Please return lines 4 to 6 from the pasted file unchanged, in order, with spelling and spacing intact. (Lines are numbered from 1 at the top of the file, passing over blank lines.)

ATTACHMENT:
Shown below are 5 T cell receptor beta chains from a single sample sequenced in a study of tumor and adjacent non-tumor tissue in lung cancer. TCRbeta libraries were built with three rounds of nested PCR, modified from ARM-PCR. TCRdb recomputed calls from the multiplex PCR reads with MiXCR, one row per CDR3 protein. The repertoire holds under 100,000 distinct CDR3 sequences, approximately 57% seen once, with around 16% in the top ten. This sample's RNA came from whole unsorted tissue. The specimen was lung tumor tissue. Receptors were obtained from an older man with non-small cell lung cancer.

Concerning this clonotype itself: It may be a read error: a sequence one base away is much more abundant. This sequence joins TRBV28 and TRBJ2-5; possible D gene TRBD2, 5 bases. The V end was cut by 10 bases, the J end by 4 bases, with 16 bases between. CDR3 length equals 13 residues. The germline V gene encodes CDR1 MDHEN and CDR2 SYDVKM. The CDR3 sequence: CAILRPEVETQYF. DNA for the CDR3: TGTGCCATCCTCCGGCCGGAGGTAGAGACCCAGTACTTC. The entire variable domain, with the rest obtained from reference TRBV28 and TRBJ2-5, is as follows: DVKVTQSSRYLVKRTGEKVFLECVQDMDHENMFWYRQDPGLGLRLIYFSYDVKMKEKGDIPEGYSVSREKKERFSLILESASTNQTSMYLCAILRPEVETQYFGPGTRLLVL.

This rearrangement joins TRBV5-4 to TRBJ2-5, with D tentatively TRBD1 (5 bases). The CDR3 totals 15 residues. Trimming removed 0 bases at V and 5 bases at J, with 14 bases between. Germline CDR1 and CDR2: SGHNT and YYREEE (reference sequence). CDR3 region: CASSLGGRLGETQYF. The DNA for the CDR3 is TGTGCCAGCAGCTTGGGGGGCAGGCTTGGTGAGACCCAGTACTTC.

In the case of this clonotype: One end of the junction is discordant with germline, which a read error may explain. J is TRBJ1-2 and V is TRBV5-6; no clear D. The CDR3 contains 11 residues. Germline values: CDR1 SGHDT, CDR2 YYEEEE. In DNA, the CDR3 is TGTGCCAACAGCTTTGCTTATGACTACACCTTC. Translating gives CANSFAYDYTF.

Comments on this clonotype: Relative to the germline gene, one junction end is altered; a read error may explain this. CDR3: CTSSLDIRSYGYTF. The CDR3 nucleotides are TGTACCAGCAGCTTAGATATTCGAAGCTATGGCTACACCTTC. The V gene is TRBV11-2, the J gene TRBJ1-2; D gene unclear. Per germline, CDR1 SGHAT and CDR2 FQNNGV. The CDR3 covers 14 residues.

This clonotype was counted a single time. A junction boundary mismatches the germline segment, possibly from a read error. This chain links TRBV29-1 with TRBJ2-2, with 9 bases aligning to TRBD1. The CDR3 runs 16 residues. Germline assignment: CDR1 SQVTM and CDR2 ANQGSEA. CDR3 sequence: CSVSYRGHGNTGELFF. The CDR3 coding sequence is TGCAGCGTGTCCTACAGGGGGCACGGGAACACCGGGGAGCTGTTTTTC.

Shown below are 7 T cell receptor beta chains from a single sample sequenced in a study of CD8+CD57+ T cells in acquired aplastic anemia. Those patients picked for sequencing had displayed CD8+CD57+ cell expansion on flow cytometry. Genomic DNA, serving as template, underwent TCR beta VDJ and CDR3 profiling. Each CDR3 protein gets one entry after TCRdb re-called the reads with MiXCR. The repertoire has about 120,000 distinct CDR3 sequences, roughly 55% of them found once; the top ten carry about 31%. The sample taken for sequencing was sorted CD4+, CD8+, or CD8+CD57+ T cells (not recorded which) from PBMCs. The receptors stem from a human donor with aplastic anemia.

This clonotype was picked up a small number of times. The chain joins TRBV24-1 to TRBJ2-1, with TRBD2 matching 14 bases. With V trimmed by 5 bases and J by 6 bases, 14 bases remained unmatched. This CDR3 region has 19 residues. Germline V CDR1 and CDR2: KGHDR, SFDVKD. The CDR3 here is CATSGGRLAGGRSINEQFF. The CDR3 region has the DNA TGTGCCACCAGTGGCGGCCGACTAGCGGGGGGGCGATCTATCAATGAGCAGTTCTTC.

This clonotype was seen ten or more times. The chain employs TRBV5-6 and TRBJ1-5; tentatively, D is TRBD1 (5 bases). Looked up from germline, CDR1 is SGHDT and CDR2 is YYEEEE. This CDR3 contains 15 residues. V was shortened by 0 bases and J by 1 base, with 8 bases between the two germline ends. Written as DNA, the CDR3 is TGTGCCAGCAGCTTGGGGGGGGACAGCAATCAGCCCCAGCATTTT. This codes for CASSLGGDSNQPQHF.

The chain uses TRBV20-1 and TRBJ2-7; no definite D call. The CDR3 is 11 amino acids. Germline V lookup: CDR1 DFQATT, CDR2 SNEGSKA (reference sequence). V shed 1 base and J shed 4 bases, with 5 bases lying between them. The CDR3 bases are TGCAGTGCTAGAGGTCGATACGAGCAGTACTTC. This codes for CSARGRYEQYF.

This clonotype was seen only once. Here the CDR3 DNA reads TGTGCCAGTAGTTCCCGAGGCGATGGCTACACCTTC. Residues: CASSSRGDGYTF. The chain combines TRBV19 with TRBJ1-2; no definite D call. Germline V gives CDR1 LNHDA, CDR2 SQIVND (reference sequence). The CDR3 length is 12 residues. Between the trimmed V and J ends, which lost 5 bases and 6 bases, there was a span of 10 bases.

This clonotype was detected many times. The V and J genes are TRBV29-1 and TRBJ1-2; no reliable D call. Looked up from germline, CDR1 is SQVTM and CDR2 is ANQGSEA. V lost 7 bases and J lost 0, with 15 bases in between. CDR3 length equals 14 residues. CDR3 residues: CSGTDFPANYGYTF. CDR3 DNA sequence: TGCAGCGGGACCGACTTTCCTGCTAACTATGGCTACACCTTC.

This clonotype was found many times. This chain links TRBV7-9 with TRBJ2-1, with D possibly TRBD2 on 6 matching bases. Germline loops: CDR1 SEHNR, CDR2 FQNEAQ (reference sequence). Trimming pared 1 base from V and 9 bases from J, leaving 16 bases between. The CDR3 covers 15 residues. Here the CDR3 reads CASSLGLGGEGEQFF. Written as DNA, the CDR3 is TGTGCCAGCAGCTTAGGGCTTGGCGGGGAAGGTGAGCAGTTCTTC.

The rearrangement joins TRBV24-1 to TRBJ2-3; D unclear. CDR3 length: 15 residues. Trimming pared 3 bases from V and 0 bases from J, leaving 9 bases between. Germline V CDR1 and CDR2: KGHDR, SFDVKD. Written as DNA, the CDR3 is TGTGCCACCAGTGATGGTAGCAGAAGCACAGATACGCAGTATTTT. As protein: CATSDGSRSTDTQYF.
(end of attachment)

In the case of this clonotype: One end of the junction is discordant with germline, which a read error may explain. J is TRBJ1-2 and V is TRBV5-6; no clear D. The CDR3 contains 11 residues. Germline values: CDR1 SGHDT, CDR2 YYEEEE. In DNA, the CDR3 is TGTGCCAACAGCTTTGCTTATGACTACACCTTC. Translating gives CANSFAYDYTF.

Comments on this clonotype: Relative to the germline gene, one junction end is altered; a read error may explain this. CDR3: CTSSLDIRSYGYTF. The CDR3 nucleotides are TGTACCAGCAGCTTAGATATTCGAAGCTATGGCTACACCTTC. The V gene is TRBV11-2, the J gene TRBJ1-2; D gene unclear. Per germline, CDR1 SGHAT and CDR2 FQNNGV. The CDR3 covers 14 residues.

This clonotype was counted a single time. A junction boundary mismatches the germline segment, possibly from a read error. This chain links TRBV29-1 with TRBJ2-2, with 9 bases aligning to TRBD1. The CDR3 runs 16 residues. Germline assignment: CDR1 SQVTM and CDR2 ANQGSEA. CDR3 sequence: CSVSYRGHGNTGELFF. The CDR3 coding sequence is TGCAGCGTGTCCTACAGGGGGCACGGGAACACCGGGGAGCTGTTTTTC.